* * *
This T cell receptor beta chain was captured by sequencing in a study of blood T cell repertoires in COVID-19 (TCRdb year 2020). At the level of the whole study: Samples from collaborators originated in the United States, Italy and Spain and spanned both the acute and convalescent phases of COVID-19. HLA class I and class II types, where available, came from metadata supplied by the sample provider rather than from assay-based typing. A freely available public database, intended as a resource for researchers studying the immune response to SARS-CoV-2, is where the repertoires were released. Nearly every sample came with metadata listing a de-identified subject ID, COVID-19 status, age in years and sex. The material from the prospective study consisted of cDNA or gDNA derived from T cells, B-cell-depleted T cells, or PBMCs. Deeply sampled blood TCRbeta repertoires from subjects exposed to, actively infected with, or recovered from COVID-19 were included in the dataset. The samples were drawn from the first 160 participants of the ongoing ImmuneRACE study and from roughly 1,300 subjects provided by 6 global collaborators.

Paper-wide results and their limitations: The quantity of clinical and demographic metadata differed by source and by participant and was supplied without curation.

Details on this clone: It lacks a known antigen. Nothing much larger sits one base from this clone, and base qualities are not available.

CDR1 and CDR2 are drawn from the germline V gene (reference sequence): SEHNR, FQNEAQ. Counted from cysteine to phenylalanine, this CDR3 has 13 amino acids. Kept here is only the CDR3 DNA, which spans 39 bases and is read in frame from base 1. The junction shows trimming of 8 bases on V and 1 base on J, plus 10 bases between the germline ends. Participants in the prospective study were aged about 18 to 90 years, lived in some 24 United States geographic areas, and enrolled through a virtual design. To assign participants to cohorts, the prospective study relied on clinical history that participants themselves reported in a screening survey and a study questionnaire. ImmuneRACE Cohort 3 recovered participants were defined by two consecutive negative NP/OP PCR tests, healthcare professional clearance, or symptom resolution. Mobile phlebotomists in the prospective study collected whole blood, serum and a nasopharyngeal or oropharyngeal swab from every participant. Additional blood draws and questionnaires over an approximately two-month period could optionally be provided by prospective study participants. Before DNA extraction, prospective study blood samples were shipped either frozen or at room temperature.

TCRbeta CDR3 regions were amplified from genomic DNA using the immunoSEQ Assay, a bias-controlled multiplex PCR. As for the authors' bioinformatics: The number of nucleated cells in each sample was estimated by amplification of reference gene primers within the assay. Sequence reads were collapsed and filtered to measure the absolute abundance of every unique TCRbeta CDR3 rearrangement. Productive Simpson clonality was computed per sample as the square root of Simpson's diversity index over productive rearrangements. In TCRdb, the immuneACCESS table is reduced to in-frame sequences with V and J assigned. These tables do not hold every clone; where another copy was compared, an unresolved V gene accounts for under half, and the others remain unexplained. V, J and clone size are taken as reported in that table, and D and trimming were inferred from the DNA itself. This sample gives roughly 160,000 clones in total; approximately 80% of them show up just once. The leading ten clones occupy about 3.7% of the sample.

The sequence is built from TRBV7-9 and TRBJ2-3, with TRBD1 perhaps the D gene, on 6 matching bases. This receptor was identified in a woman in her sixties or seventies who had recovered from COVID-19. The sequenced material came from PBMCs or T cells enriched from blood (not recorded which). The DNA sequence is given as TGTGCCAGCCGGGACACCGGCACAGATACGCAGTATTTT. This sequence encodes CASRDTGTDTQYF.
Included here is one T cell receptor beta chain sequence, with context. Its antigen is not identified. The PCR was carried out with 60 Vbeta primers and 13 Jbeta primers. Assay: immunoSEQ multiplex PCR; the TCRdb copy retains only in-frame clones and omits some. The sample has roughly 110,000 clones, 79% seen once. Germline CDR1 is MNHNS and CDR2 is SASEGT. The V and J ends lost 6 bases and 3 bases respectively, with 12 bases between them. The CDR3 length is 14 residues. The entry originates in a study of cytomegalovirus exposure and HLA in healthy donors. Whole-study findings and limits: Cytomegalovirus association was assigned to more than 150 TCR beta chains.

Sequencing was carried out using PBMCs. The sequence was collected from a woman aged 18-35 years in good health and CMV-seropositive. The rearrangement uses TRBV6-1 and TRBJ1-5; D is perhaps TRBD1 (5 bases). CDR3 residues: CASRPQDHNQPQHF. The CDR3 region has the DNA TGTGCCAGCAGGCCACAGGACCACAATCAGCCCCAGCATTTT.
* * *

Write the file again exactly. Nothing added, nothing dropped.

This T cell receptor beta chain was captured by sequencing in a study of blood T cell repertoires in COVID-19 (TCRdb year 2020). At the level of the whole study: Samples from collaborators originated in the United States, Italy and Spain and spanned both the acute and convalescent phases of COVID-19. HLA class I and class II types, where available, came from metadata supplied by the sample provider rather than from assay-based typing. A freely available public database, intended as a resource for researchers studying the immune response to SARS-CoV-2, is where the repertoires were released. Nearly every sample came with metadata listing a de-identified subject ID, COVID-19 status, age in years and sex. The material from the prospective study consisted of cDNA or gDNA derived from T cells, B-cell-depleted T cells, or PBMCs. Deeply sampled blood TCRbeta repertoires from subjects exposed to, actively infected with, or recovered from COVID-19 were included in the dataset. The samples were drawn from the first 160 participants of the ongoing ImmuneRACE study and from roughly 1,300 subjects provided by 6 global collaborators.

Paper-wide results and their limitations: The quantity of clinical and demographic metadata differed by source and by participant and was supplied without curation.

Details on this clone: It lacks a known antigen. Nothing much larger sits one base from this clone, and base qualities are not available.

CDR1 and CDR2 are drawn from the germline V gene (reference sequence): SEHNR, FQNEAQ. Counted from cysteine to phenylalanine, this CDR3 has 13 amino acids. Kept here is only the CDR3 DNA, which spans 39 bases and is read in frame from base 1. The junction shows trimming of 8 bases on V and 1 base on J, plus 10 bases between the germline ends. Participants in the prospective study were aged about 18 to 90 years, lived in some 24 United States geographic areas, and enrolled through a virtual design. To assign participants to cohorts, the prospective study relied on clinical history that participants themselves reported in a screening survey and a study questionnaire. ImmuneRACE Cohort 3 recovered participants were defined by two consecutive negative NP/OP PCR tests, healthcare professional clearance, or symptom resolution. Mobile phlebotomists in the prospective study collected whole blood, serum and a nasopharyngeal or oropharyngeal swab from every participant. Additional blood draws and questionnaires over an approximately two-month period could optionally be provided by prospective study participants. Before DNA extraction, prospective study blood samples were shipped either frozen or at room temperature.

TCRbeta CDR3 regions were amplified from genomic DNA using the immunoSEQ Assay, a bias-controlled multiplex PCR. As for the authors' bioinformatics: The number of nucleated cells in each sample was estimated by amplification of reference gene primers within the assay. Sequence reads were collapsed and filtered to measure the absolute abundance of every unique TCRbeta CDR3 rearrangement. Productive Simpson clonality was computed per sample as the square root of Simpson's diversity index over productive rearrangements. In TCRdb, the immuneACCESS table is reduced to in-frame sequences with V and J assigned. These tables do not hold every clone; where another copy was compared, an unresolved V gene accounts for under half, and the others remain unexplained. V, J and clone size are taken as reported in that table, and D and trimming were inferred from the DNA itself. This sample gives roughly 160,000 clones in total; approximately 80% of them show up just once. The leading ten clones occupy about 3.7% of the sample.

The sequence is built from TRBV7-9 and TRBJ2-3, with TRBD1 perhaps the D gene, on 6 matching bases. This receptor was identified in a woman in her sixties or seventies who had recovered from COVID-19. The sequenced material came from PBMCs or T cells enriched from blood (not recorded which). The DNA sequence is given as TGTGCCAGCCGGGACACCGGCACAGATACGCAGTATTTT. This sequence encodes CASRDTGTDTQYF.
Included here is one T cell receptor beta chain sequence, with context. Its antigen is not identified. The PCR was carried out with 60 Vbeta primers and 13 Jbeta primers. Assay: immunoSEQ multiplex PCR; the TCRdb copy retains only in-frame clones and omits some. The sample has roughly 110,000 clones, 79% seen once. Germline CDR1 is MNHNS and CDR2 is SASEGT. The V and J ends lost 6 bases and 3 bases respectively, with 12 bases between them. The CDR3 length is 14 residues. The entry originates in a study of cytomegalovirus exposure and HLA in healthy donors. Whole-study findings and limits: Cytomegalovirus association was assigned to more than 150 TCR beta chains.

Sequencing was carried out using PBMCs. The sequence was collected from a woman aged 18-35 years in good health and CMV-seropositive. The rearrangement uses TRBV6-1 and TRBJ1-5; D is perhaps TRBD1 (5 bases). CDR3 residues: CASRPQDHNQPQHF. The CDR3 region has the DNA TGTGCCAGCAGGCCACAGGACCACAATCAGCCCCAGCATTTT.